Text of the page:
What is RS232 and what is it used for?

Today you will learn about RS232. It is a phrase you may hear fairly regularly in industry, especially by the older guys. Hopefully, this blog post/video will clear some things up for you.

Today you will learn what RS232 is and what it is used for. It is a phrase you may hear fairly regularly in industry, especially by the older guys. Hopefully this video will clear some things up for you.

What exactly is RS232? First and foremost, it is a form of serial data transmission. Or simply put, it is a form of communication. Most people simply called it a serial connection.

At one time, it was the most used form of data transmission. You will probably recognize the standard 9 pin DB9 cable. Simply put, a RS232 connection transmits signals using a positive voltage for a binary 0 and a negative voltage for a binary 1. But what do the PLCs use RS232 for?

PLCs use RS232 to talk to other modules or even other PLCs. These modules can be anything that also uses RS232 such as, operator interface or HMI, computers, motor controllers or drives, a robot, or some kind of vision system.

One important thing to remember if you find yourself using RS232 devices is that there are actually two different types.

DTE stands for Data Terminal Equipment. A common example of this is a computer.
DCE stands for Data Communications Equipment. An example of DCE is a modem.

The reason this is important is because two DTE or two DCE devices cannot talk to each other without some help. This is typically done by using a reverse (null-modem) RS232 cable connection to connect the devices.

Typically our PLCs will be DTE and our devices used will be DCE and everything should talk to each other.

One very common example that many people are probably familiar with is a computer connected to a printer. While USB has become the standard, RS232 is still widely used for older printers in the workplace.

The RS232 protocol and cable allow the computer to give commands to the printer via a voltage signal. The printer then deciphers those commands and completes the print.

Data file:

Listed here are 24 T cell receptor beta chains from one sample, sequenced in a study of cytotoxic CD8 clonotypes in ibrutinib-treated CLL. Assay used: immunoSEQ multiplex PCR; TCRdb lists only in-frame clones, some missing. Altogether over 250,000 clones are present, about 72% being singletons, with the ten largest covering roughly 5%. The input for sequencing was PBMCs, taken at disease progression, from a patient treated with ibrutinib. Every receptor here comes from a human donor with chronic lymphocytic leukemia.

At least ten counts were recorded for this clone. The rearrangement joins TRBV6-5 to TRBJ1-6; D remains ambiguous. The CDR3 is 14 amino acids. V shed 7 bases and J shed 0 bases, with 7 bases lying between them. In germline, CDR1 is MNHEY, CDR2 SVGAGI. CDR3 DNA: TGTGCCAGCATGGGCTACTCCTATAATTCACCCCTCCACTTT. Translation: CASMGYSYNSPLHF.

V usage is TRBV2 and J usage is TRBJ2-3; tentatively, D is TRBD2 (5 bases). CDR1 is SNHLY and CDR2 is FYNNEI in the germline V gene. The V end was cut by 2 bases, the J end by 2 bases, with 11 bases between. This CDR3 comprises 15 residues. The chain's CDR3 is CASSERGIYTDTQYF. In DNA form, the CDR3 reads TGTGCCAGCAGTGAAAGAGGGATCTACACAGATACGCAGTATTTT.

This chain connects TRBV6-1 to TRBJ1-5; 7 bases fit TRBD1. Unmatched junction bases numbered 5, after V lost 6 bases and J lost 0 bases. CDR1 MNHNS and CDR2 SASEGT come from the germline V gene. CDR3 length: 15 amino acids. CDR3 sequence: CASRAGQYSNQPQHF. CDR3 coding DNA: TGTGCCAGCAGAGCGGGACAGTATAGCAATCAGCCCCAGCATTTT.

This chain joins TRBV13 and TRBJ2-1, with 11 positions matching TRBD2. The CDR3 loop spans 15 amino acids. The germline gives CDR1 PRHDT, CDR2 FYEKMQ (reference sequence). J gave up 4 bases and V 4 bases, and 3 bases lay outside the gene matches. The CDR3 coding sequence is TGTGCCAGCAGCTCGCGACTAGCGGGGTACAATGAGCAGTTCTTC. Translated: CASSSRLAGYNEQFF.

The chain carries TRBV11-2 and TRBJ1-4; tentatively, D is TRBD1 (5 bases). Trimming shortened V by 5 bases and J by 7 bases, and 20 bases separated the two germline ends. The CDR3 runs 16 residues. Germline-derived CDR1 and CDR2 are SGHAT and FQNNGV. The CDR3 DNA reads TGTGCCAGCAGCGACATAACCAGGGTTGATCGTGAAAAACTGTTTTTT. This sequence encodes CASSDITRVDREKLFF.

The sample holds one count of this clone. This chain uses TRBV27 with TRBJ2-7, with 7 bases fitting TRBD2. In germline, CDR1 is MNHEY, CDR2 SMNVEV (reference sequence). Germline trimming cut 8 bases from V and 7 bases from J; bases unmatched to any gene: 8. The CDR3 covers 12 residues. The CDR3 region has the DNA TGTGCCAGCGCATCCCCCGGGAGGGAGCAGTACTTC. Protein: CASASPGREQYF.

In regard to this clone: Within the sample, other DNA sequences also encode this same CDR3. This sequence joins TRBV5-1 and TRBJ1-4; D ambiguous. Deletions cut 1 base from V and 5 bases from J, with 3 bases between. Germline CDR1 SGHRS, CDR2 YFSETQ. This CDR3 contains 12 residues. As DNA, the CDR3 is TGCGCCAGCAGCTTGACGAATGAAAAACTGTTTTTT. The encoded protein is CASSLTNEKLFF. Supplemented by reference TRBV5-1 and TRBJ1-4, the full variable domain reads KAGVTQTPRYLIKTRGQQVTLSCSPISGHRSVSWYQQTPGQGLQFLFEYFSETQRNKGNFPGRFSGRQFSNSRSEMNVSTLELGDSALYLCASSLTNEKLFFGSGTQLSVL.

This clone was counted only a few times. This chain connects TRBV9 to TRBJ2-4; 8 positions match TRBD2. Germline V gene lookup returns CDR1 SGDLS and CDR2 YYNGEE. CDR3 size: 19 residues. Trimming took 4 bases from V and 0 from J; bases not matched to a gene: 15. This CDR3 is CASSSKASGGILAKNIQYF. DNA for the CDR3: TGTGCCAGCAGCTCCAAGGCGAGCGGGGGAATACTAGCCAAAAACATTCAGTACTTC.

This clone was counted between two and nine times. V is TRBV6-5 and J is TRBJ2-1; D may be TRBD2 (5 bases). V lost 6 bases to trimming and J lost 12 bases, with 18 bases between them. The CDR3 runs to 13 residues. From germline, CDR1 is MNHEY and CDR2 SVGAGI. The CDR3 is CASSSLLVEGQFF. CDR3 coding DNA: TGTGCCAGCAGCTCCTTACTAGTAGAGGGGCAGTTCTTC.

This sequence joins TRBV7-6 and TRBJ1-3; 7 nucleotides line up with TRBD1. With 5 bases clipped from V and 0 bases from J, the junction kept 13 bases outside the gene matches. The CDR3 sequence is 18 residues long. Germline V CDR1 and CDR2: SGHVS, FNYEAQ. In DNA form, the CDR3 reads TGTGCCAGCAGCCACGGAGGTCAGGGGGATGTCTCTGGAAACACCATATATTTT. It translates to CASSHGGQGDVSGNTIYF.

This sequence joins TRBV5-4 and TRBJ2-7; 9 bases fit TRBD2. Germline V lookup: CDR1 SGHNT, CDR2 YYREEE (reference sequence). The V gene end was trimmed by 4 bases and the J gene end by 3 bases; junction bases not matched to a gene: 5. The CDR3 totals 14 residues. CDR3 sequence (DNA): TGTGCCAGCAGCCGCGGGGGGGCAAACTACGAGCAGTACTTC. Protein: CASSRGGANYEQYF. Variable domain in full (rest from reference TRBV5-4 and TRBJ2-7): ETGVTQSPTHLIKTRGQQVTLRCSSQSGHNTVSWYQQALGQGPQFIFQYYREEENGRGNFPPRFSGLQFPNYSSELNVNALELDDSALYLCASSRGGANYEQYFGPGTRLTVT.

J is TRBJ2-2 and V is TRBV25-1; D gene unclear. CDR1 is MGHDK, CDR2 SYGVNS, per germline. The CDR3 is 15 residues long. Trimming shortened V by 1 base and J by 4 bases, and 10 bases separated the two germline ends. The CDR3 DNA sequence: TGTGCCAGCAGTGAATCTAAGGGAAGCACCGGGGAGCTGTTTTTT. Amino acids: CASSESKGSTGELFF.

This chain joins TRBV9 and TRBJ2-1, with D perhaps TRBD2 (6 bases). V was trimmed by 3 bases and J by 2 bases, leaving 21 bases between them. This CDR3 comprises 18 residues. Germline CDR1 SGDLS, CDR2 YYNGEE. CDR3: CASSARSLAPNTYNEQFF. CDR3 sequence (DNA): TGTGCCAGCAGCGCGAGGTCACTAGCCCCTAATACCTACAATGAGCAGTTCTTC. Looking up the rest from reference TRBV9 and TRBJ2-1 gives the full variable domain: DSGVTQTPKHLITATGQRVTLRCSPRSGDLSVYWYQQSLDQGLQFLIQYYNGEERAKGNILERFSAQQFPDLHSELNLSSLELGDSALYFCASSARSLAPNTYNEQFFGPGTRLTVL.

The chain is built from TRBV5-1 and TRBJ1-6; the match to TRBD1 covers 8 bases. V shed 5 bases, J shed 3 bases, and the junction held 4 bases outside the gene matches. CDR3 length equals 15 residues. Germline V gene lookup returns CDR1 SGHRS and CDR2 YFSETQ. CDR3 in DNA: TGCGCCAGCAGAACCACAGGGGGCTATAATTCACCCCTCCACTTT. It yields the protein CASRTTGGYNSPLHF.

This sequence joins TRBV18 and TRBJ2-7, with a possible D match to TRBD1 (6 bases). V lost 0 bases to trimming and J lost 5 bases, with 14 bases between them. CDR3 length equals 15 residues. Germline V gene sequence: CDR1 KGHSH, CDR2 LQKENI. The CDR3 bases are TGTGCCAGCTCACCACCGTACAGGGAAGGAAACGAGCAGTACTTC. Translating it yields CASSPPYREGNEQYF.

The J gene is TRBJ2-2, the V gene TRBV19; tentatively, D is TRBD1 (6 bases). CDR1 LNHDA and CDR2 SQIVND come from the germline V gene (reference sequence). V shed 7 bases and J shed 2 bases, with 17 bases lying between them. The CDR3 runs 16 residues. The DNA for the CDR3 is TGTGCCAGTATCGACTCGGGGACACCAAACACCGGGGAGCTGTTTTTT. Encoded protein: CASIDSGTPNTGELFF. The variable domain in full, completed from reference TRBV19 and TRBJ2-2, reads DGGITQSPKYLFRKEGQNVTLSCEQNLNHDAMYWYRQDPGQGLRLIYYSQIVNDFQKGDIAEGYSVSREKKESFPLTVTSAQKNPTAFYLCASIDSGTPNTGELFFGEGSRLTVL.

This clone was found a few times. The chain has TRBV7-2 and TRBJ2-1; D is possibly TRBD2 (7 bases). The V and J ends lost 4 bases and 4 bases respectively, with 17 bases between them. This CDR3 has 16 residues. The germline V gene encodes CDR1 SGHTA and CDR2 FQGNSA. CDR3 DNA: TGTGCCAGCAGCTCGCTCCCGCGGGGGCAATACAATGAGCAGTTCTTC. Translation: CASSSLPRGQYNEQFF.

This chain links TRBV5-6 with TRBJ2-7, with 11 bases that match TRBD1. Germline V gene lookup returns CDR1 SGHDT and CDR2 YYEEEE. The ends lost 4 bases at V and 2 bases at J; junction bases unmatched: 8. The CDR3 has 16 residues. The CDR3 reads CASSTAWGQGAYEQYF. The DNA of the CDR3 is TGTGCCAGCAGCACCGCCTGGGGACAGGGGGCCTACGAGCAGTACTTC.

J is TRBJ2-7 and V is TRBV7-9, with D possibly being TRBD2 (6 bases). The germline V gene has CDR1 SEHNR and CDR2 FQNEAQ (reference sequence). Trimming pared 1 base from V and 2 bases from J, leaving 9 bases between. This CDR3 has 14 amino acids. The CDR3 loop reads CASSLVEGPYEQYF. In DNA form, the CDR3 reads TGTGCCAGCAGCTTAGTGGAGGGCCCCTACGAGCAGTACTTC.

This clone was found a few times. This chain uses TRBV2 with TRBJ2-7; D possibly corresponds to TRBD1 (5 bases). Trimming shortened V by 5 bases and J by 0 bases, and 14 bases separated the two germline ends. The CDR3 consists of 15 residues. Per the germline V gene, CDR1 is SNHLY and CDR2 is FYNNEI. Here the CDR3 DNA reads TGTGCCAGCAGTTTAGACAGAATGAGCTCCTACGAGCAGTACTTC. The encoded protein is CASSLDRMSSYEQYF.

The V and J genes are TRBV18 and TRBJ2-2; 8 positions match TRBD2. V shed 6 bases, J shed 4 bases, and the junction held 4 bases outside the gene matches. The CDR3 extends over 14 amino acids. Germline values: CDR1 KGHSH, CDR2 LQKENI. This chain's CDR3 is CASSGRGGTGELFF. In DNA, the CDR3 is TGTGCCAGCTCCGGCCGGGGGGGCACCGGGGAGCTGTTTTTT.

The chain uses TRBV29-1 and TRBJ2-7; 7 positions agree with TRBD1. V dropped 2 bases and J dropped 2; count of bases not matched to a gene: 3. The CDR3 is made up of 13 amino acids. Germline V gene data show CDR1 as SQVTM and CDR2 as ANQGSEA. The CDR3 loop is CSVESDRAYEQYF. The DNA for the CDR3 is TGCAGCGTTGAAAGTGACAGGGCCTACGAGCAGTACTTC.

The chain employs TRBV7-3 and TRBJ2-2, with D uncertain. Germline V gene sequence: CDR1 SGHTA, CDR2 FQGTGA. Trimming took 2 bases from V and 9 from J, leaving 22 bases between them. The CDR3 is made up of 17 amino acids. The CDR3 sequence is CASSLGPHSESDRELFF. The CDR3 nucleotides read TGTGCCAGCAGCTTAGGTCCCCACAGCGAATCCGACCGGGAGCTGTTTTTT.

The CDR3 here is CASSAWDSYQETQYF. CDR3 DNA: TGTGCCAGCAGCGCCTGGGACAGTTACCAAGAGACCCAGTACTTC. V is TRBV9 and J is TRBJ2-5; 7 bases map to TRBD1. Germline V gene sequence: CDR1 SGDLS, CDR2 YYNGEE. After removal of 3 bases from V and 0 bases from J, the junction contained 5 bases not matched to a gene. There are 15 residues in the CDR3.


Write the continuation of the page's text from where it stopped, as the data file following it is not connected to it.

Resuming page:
There are a couple of disadvantages of RS232.

One is the speed at which data can be transferred. Data can be transferred at around 20 kilobytes per second. That is pretty slow compared to what people are used to now.

Another issue with RS232 is that the maximum length a cable is about 50 feet. Wire resistance and voltage drops become an issue with cables longer than this. This is one reason RS232 is not used as much as newer technology for remote installations.

So let’s review what we have learned. For years, RS232 has been a standard in industry. Today, USB and Ethernet have started to phase out this older serial communication standard.

However, with the help of simple adapters, devices can still talk to each other using the new and old standards.

There are still many manufacturers using RS232 since it has always been widespread and inexpensive.

Manufacturers may use RS232 to connect PLCs to devices like HMIs, input and output modules, and motor drives, just to name a few.

Keep in mind that RS232 is simply a form of serial communications, or a way to transmit data. A standard DB9 cable is probably the most used cable for this application.

I hope this has been helpful in understanding just what RS232 is used for. Check back soon for more RealPars blog post!

With so much love and excitement,

The RealPars Team

By Kevin Cope

By Kevin Cope

Instrument Mechanic

Posted on Sep 17, 2018

By Kevin Cope

Instrument Mechanic

Posted on Sep 17, 2018

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